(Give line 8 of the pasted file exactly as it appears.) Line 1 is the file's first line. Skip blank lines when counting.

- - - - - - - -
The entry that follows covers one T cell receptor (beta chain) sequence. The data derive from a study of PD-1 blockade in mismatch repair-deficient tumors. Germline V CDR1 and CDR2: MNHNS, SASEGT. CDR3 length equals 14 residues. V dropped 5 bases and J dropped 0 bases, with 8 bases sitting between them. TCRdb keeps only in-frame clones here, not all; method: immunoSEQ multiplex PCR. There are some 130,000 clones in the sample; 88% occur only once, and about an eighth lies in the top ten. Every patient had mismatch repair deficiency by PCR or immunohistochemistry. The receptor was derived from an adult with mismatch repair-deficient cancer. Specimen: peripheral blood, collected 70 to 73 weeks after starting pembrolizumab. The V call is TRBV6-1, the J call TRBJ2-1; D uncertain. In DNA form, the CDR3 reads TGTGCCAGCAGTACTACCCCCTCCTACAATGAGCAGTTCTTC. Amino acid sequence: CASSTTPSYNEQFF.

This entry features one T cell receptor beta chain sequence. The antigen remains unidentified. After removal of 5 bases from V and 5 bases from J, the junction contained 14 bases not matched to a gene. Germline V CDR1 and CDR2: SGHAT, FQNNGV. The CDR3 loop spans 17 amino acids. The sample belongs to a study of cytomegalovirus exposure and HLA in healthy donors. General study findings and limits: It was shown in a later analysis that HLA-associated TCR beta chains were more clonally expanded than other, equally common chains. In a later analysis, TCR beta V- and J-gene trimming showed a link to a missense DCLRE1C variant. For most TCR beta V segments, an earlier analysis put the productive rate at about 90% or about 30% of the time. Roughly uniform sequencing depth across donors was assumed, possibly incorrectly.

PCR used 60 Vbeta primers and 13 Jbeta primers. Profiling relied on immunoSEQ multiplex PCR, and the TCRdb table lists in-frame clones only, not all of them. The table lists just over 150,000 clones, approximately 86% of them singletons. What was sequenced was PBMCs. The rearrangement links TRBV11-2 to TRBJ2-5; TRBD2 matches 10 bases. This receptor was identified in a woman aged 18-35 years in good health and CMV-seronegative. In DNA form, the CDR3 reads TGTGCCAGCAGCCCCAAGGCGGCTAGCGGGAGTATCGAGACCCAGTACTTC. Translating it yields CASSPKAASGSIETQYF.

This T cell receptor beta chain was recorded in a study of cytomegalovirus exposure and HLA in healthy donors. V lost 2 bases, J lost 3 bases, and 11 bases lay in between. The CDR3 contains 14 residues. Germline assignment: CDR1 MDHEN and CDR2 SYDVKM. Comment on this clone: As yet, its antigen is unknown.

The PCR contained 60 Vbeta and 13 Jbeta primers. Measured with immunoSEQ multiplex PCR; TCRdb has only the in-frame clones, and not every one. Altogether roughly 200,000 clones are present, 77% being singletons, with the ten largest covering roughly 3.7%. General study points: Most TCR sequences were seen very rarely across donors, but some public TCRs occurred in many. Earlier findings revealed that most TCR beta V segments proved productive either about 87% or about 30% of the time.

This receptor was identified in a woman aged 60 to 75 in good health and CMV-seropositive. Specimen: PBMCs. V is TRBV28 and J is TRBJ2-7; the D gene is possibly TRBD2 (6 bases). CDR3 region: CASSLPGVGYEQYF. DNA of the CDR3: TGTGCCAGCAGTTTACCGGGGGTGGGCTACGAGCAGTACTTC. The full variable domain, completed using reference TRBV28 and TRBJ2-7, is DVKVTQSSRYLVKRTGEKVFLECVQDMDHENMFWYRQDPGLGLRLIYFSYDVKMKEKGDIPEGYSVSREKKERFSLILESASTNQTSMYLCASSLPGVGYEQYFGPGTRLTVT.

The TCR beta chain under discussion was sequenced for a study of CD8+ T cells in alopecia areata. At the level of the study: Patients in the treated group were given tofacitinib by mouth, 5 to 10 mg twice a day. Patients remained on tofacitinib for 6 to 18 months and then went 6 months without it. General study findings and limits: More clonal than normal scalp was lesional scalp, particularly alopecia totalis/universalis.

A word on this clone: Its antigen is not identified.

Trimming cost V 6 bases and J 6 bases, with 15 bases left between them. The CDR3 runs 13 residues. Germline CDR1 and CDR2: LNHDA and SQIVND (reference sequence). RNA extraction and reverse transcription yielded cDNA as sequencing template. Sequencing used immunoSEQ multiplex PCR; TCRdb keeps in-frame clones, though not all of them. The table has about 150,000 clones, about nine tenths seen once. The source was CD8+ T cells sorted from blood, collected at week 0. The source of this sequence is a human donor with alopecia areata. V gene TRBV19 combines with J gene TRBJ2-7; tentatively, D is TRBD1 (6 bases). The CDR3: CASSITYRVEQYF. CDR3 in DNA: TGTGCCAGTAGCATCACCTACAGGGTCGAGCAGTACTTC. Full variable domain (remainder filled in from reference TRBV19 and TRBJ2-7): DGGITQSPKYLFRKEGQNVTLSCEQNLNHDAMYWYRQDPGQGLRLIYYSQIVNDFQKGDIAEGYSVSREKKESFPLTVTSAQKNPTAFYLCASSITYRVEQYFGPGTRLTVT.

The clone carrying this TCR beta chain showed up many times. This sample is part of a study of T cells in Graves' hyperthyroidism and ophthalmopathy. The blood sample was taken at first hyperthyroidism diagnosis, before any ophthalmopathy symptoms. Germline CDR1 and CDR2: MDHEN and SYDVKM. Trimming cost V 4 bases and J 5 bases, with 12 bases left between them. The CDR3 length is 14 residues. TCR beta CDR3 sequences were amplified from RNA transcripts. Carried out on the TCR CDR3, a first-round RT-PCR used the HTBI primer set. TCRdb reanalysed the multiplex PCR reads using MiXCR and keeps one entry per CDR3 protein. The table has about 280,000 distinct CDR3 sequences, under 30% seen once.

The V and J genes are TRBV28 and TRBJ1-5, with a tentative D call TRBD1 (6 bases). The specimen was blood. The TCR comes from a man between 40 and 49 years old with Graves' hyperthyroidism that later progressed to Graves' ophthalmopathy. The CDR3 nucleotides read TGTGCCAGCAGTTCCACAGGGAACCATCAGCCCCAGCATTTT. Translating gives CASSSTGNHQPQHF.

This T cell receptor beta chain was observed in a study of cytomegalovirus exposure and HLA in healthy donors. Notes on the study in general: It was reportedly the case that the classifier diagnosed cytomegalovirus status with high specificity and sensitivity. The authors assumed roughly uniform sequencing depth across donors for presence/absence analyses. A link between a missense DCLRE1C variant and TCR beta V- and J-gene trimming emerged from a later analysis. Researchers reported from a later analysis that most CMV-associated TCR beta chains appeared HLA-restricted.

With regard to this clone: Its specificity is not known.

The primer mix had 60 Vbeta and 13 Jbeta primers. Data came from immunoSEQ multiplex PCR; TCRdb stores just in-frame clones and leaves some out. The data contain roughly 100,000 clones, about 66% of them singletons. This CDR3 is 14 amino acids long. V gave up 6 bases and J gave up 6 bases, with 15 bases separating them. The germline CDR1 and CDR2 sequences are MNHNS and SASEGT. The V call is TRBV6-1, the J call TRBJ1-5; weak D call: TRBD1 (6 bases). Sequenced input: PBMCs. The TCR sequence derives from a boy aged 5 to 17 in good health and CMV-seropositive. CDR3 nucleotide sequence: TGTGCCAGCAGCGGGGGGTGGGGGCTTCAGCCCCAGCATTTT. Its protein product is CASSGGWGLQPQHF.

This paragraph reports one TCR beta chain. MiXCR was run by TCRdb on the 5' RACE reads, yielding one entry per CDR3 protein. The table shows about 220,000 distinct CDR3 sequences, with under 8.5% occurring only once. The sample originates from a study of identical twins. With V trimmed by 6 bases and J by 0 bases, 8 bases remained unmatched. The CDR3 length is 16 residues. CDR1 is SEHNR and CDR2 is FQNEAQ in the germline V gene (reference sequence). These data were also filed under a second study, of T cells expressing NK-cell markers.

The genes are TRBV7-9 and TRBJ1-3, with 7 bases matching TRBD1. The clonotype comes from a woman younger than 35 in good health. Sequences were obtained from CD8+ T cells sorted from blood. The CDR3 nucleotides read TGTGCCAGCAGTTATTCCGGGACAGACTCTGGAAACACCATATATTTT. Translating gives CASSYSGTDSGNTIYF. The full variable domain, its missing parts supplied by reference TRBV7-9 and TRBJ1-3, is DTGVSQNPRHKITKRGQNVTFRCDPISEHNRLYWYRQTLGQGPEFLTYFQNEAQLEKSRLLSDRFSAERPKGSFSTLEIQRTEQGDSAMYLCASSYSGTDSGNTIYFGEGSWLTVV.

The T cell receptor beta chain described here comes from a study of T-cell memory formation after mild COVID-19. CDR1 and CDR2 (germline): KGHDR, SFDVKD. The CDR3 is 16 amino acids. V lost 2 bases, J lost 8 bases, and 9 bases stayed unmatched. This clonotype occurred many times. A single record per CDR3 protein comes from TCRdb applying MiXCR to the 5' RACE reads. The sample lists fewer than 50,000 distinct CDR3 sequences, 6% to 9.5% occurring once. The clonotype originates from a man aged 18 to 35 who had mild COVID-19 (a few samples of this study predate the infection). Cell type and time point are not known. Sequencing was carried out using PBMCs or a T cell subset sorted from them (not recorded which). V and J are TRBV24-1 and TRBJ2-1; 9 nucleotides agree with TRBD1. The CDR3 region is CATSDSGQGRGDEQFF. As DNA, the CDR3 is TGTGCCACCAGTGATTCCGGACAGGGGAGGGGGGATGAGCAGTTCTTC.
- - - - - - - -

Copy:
A word on this clone: Its antigen is not identified.